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Hillary Clinton to pen 'ultimate book' on world

Former Secretary of State Hillary Clinton speaks in Washington on February 14, 2013.
Hillary Clinton, whose every move is being scrutinized for signs that she might make a 2016 presidential run, announced she's penning a book outlining her views on the United States' role in the world.

Hillary Clinton, whose every move is being scrutinized for signs that she might make a 2016 presidential run, announced Thursday she's penning a book outlining her views on the United States' role in the world.

The ex-secretary of state's first book since leaving office will be published by Simon & Schuster in the summer of 2014, midway through President Barack Obama's final term, the publisher said.

"This will be the ultimate book for people who are interested in world affairs and America's place in the world today," said Jonathan Karp, publisher of Simon & Schuster Publishing Group, and who is set to edit the work himself.

No title was announced, nor details of how much former president Bill Clinton's wife would be paid.

The publisher's CEO Carolyn Reidy said Hillary Clinton would "bring readers worldwide her unique insights into the most dramatic events and critically important issues of our time."

Topics covered will include the killing of Osama bin Laden, the US pullouts from Iraq and Afghanistan, the Arab Spring revolts, and the rise of China. Broad issues including the role of women and girls, climate change, and human rights will also be addressed, the publisher said in a statement.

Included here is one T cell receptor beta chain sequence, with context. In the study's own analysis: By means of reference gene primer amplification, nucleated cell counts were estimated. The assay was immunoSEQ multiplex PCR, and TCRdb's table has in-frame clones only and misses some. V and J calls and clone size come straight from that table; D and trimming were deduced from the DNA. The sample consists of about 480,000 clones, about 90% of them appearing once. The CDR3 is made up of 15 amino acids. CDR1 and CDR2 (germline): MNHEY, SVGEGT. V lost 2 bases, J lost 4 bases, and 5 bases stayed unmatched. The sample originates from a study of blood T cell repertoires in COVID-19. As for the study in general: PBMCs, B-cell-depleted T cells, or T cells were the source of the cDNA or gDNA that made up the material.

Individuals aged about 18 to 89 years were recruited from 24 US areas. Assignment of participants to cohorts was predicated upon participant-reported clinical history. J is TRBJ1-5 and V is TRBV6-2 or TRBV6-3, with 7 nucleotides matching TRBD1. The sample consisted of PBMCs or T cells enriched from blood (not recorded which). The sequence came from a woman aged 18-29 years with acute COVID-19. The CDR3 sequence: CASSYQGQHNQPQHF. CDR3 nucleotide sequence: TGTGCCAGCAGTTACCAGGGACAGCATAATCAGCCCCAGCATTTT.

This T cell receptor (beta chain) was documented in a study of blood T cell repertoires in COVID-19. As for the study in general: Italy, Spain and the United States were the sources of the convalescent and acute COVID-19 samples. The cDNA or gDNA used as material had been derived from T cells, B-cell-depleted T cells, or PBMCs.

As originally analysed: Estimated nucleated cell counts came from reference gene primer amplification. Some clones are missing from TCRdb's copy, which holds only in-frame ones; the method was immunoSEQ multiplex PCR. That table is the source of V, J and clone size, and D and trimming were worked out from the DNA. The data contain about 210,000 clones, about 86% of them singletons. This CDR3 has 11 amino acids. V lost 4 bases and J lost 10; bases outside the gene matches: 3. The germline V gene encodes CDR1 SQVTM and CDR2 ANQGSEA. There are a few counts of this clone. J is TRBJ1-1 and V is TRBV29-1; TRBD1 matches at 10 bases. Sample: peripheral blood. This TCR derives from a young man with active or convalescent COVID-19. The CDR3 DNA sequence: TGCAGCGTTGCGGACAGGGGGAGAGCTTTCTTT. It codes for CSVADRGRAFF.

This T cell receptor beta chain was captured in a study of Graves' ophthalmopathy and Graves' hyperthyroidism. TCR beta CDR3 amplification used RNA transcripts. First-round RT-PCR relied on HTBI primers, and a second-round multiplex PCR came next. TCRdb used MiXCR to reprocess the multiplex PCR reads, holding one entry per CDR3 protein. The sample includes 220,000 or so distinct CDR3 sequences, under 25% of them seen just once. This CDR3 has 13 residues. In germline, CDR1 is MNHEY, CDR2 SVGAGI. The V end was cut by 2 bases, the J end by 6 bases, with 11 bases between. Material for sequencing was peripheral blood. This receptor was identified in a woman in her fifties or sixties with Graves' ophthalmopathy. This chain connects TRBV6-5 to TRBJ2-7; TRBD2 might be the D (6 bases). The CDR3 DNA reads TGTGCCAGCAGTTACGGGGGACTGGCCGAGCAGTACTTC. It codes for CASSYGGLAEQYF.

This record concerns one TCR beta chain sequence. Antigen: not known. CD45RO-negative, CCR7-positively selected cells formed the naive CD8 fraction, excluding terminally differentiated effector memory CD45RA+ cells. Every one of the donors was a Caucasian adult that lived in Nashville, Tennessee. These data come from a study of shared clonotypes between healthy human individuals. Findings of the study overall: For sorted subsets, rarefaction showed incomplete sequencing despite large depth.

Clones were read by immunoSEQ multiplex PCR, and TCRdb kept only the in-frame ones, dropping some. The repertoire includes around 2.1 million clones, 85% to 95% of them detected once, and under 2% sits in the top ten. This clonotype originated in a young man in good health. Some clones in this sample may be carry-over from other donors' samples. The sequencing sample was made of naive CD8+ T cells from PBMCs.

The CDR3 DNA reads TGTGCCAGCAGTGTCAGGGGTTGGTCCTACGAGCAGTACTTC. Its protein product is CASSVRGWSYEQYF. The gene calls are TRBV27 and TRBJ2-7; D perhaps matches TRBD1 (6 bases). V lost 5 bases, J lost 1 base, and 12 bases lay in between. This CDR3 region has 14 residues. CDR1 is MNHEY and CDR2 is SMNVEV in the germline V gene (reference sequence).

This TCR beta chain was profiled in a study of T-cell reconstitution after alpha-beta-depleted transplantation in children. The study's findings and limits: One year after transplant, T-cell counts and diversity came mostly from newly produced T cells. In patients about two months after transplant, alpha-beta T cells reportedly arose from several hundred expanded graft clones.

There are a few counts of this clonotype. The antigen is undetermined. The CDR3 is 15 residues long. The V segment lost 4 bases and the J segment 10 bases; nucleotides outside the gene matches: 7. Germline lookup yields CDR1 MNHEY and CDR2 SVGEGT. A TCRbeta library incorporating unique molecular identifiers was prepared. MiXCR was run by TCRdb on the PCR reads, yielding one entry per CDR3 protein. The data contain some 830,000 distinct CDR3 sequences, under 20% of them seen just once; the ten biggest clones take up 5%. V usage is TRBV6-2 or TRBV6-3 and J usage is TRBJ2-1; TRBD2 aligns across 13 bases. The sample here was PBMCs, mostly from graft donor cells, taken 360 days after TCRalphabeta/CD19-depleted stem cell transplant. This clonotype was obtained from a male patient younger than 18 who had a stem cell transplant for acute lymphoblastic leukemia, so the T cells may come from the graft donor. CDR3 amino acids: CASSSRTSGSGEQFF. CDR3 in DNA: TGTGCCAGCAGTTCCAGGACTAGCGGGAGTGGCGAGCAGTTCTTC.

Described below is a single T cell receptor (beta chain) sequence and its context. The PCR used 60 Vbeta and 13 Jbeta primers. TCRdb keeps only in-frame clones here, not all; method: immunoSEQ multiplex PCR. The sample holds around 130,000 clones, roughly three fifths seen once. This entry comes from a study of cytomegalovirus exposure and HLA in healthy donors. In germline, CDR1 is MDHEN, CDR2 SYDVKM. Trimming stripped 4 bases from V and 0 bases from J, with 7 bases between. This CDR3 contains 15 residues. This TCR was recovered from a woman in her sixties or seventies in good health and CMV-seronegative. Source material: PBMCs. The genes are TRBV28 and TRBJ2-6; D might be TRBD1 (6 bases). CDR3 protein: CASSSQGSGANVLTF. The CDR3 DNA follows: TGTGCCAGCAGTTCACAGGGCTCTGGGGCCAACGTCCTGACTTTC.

"And she will share her views as to what it takes for the United States to secure and sustain prosperity and global leadership. Throughout, Secretary Clinton will offer vivid personal anecdotes and memories of her collaboration with President Obama and his National Security team, as well as her engagement with leaders around the world," the statement said.

Clinton has stayed coy about her plans in 2016, but she is seen as a clear frontrunner this time, having lost the Democratic nomination in 2008 to Obama, who went on to become America's first black president. Polls show that Clinton, who would be 69 in 2016, has strong support among Democrats should she bid to become the first woman elected to the White House.

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